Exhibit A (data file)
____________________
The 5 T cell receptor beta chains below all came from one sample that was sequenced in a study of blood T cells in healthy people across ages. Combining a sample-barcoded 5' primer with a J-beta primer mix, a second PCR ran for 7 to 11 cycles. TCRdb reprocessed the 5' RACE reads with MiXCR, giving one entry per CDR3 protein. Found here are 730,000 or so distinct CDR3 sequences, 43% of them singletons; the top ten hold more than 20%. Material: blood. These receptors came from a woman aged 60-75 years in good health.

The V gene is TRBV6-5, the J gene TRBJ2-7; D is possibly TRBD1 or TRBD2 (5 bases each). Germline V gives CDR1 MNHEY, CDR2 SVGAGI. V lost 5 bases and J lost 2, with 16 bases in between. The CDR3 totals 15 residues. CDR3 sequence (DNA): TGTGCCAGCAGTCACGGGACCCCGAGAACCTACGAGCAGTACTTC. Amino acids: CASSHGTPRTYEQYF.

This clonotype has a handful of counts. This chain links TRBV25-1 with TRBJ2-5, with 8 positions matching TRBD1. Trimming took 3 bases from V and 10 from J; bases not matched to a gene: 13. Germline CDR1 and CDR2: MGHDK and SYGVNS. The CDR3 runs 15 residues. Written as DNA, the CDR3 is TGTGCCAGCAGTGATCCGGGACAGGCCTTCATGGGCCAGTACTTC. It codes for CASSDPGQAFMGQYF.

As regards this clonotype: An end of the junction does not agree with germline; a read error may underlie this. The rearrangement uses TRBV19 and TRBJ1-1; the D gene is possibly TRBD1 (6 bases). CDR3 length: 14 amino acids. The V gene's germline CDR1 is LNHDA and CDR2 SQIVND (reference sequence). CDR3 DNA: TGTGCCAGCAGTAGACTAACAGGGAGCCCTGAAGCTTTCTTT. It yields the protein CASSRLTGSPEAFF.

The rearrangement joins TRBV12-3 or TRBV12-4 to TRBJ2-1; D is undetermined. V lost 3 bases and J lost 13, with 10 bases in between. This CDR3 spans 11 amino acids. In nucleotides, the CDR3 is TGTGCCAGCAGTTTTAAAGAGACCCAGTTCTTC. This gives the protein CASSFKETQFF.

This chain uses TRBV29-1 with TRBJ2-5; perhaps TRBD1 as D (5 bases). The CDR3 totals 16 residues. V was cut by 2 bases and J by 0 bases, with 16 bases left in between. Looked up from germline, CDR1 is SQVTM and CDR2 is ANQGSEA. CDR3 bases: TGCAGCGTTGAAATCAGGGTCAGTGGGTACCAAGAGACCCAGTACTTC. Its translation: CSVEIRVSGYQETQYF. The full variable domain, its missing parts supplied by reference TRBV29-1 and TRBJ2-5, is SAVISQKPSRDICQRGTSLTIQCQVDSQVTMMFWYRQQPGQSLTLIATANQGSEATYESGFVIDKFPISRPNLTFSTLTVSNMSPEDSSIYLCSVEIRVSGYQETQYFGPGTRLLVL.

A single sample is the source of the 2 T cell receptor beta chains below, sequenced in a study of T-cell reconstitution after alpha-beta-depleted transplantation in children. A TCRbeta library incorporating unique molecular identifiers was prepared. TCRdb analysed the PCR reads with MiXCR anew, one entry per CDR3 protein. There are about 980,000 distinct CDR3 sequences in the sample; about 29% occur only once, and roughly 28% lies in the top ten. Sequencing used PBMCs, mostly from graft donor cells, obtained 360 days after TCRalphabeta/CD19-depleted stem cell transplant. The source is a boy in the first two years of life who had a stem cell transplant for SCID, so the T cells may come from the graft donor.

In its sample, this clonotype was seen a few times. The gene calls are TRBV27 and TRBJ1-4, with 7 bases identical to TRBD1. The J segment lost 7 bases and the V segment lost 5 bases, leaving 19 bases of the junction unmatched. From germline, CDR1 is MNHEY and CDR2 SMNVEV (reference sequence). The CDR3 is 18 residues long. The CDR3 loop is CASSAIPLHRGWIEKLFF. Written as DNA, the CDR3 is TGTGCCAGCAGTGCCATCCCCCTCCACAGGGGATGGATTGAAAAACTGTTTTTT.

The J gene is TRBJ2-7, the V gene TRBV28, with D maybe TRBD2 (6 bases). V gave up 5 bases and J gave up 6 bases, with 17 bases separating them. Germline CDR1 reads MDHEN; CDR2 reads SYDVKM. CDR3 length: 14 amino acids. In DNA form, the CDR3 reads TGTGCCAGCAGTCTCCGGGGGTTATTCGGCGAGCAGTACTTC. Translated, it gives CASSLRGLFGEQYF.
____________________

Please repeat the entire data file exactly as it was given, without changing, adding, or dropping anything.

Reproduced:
The 5 T cell receptor beta chains below all came from one sample that was sequenced in a study of blood T cells in healthy people across ages. Combining a sample-barcoded 5' primer with a J-beta primer mix, a second PCR ran for 7 to 11 cycles. TCRdb reprocessed the 5' RACE reads with MiXCR, giving one entry per CDR3 protein. Found here are 730,000 or so distinct CDR3 sequences, 43% of them singletons; the top ten hold more than 20%. Material: blood. These receptors came from a woman aged 60-75 years in good health.

The V gene is TRBV6-5, the J gene TRBJ2-7; D is possibly TRBD1 or TRBD2 (5 bases each). Germline V gives CDR1 MNHEY, CDR2 SVGAGI. V lost 5 bases and J lost 2, with 16 bases in between. The CDR3 totals 15 residues. CDR3 sequence (DNA): TGTGCCAGCAGTCACGGGACCCCGAGAACCTACGAGCAGTACTTC. Amino acids: CASSHGTPRTYEQYF.

This clonotype has a handful of counts. This chain links TRBV25-1 with TRBJ2-5, with 8 positions matching TRBD1. Trimming took 3 bases from V and 10 from J; bases not matched to a gene: 13. Germline CDR1 and CDR2: MGHDK and SYGVNS. The CDR3 runs 15 residues. Written as DNA, the CDR3 is TGTGCCAGCAGTGATCCGGGACAGGCCTTCATGGGCCAGTACTTC. It codes for CASSDPGQAFMGQYF.

As regards this clonotype: An end of the junction does not agree with germline; a read error may underlie this. The rearrangement uses TRBV19 and TRBJ1-1; the D gene is possibly TRBD1 (6 bases). CDR3 length: 14 amino acids. The V gene's germline CDR1 is LNHDA and CDR2 SQIVND (reference sequence). CDR3 DNA: TGTGCCAGCAGTAGACTAACAGGGAGCCCTGAAGCTTTCTTT. It yields the protein CASSRLTGSPEAFF.

The rearrangement joins TRBV12-3 or TRBV12-4 to TRBJ2-1; D is undetermined. V lost 3 bases and J lost 13, with 10 bases in between. This CDR3 spans 11 amino acids. In nucleotides, the CDR3 is TGTGCCAGCAGTTTTAAAGAGACCCAGTTCTTC. This gives the protein CASSFKETQFF.

This chain uses TRBV29-1 with TRBJ2-5; perhaps TRBD1 as D (5 bases). The CDR3 totals 16 residues. V was cut by 2 bases and J by 0 bases, with 16 bases left in between. Looked up from germline, CDR1 is SQVTM and CDR2 is ANQGSEA. CDR3 bases: TGCAGCGTTGAAATCAGGGTCAGTGGGTACCAAGAGACCCAGTACTTC. Its translation: CSVEIRVSGYQETQYF. The full variable domain, its missing parts supplied by reference TRBV29-1 and TRBJ2-5, is SAVISQKPSRDICQRGTSLTIQCQVDSQVTMMFWYRQQPGQSLTLIATANQGSEATYESGFVIDKFPISRPNLTFSTLTVSNMSPEDSSIYLCSVEIRVSGYQETQYFGPGTRLLVL.

A single sample is the source of the 2 T cell receptor beta chains below, sequenced in a study of T-cell reconstitution after alpha-beta-depleted transplantation in children. A TCRbeta library incorporating unique molecular identifiers was prepared. TCRdb analysed the PCR reads with MiXCR anew, one entry per CDR3 protein. There are about 980,000 distinct CDR3 sequences in the sample; about 29% occur only once, and roughly 28% lies in the top ten. Sequencing used PBMCs, mostly from graft donor cells, obtained 360 days after TCRalphabeta/CD19-depleted stem cell transplant. The source is a boy in the first two years of life who had a stem cell transplant for SCID, so the T cells may come from the graft donor.

In its sample, this clonotype was seen a few times. The gene calls are TRBV27 and TRBJ1-4, with 7 bases identical to TRBD1. The J segment lost 7 bases and the V segment lost 5 bases, leaving 19 bases of the junction unmatched. From germline, CDR1 is MNHEY and CDR2 SMNVEV (reference sequence). The CDR3 is 18 residues long. The CDR3 loop is CASSAIPLHRGWIEKLFF. Written as DNA, the CDR3 is TGTGCCAGCAGTGCCATCCCCCTCCACAGGGGATGGATTGAAAAACTGTTTTTT.

The J gene is TRBJ2-7, the V gene TRBV28, with D maybe TRBD2 (6 bases). V gave up 5 bases and J gave up 6 bases, with 17 bases separating them. Germline CDR1 reads MDHEN; CDR2 reads SYDVKM. CDR3 length: 14 amino acids. In DNA form, the CDR3 reads TGTGCCAGCAGTCTCCGGGGGTTATTCGGCGAGCAGTACTTC. Translated, it gives CASSLRGLFGEQYF.